The New Contemporary Art Magazine

An Interview with Ryan Heshka

As Vancouver-based artist Ryan Heshka prepares for the opening of his "Strange Powers" show, debuting this Friday, May 21st at Rotofugi Gallery in Chicago, HF contributor Nathan Spoor managed to score a few minutes with the illustrator and ask a few questions regarding his work, commercial success, and creative process. Check out the interview and some teaser images from the upcoming show here.

As Vancouver-based artist Ryan Heshka prepares for the opening of his “Strange Powers” show, debuting this Friday, May 21st at Rotofugi Gallery in Chicago, HF contributor Nathan Spoor managed to score a few minutes with the illustrator and ask a few questions regarding his work, commercial success, and creative process. Check out the interview and some teaser images from the upcoming show below.

So Ryan, tell us about your work. It has a very vintage comic book feel to it, and has a very strong narrative running through each piece. Was there a moment when you just knew that this was your voice, or did you grow into this state?

I definitely “grew into this state”. I have been absorbing all sorts of imagery for close to forty years, and this is the current state of my evolution as an artist. However, I have been drawing since I was a kid, and many of the themes have remained constant – giant animals/insects, superheroes, epic battles, monsters. I guess maybe it’s the technical aspect of my art that has evolved.

I think the narrative in my art that has developed has been more of a relatively recent addition. Its something I have always admired in my favorite artists, so it naturally found its way into my work. I also watch loads of movies, so I subconsciously think cinematically sometimes while painting/creating. I sort of drift off and begin to imagine images as scenes in a lost film.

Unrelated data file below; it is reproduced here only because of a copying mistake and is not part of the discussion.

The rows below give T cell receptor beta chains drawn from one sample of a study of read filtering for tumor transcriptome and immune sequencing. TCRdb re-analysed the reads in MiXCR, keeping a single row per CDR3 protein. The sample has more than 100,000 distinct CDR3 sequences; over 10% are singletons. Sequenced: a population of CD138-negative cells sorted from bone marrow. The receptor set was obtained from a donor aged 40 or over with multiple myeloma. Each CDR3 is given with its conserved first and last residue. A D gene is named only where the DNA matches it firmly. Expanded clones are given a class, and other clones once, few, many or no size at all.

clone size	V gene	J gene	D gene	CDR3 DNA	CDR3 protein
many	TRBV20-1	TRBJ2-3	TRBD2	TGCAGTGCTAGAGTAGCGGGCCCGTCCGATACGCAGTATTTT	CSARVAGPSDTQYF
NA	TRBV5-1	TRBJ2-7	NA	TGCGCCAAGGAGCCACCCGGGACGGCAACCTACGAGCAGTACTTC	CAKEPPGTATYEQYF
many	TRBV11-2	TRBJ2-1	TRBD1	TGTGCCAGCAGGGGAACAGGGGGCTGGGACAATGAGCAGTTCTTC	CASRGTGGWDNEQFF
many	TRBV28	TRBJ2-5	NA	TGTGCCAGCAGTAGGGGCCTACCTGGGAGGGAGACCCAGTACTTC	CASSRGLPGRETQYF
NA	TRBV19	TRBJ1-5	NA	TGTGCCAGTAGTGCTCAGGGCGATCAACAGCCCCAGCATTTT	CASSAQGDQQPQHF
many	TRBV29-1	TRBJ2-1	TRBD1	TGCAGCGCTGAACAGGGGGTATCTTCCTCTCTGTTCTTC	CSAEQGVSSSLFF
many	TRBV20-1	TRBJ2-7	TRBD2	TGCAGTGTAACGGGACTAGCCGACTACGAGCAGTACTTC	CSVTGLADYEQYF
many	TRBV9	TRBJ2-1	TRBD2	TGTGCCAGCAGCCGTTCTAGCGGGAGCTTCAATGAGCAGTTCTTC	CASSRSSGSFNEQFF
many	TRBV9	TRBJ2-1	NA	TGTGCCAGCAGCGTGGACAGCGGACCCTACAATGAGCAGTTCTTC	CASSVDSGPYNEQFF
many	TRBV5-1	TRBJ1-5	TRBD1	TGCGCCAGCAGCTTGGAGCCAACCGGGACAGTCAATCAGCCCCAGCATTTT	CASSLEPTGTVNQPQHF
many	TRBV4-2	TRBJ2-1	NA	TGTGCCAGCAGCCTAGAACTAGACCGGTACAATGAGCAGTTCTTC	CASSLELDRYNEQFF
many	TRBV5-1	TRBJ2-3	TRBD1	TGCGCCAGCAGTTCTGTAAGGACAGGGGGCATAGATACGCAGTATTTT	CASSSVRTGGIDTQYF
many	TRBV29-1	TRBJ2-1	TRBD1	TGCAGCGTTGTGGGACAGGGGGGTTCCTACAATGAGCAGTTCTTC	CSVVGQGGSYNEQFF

When you are creating a work, does it have a story involved of some sort and is there a larger concept of thinking at play?

Most of the pieces I paint do have a short story worked into them, and I try to capture the important or “key” moment within that story, whatever it is or however loose it may be.

The big picture for me is to create pieces that all become part of a cohesive “world”… so that if you looked at my paintings as a group, they would appear to be from the same world. Since my content ranges from cartoon animals to sci fi and horror, not all pieces are going to link up in the same “world”, but generally, when I’m creating a body of work for a show or a project, this is the intention.

You have a new show opening soon, and I wondered if you could take a few moments to tell us about that in particular. I’m quite curious as to how your images arrive for such an occasion. Do they step into your psyche single file and neatly ordered, or do they storm the gates and demand to be produced?

This new show in Chicago is curated and presented by Monte Beauchamp of BLAB!. While I can’t divulge the nature of the project that these works are being created for, I will say that the pieces were art directed my Monte and myself with the intent to be turned into a published project down the road. This has been a different sort of process for me, as I usually just choose a theme or concept and spin off paintings from that with no outside voices. But for this show, the concept has been tighter, and Monte and I have had a ton of fun coming up with crazy scenarios for our characters to react to.

There was no order to how the images presented themselves. Sometimes Monte would give me a one line description and I’d go from there. Other times I’d spring sketches on him and he’d pick out his favorites. I would paint the images when I thought they were ready to be painted.

In your creative world, what importance does non-gallery work hold for you? Does illustration or commission work add any insight to your view on the fine art aspects of what you create?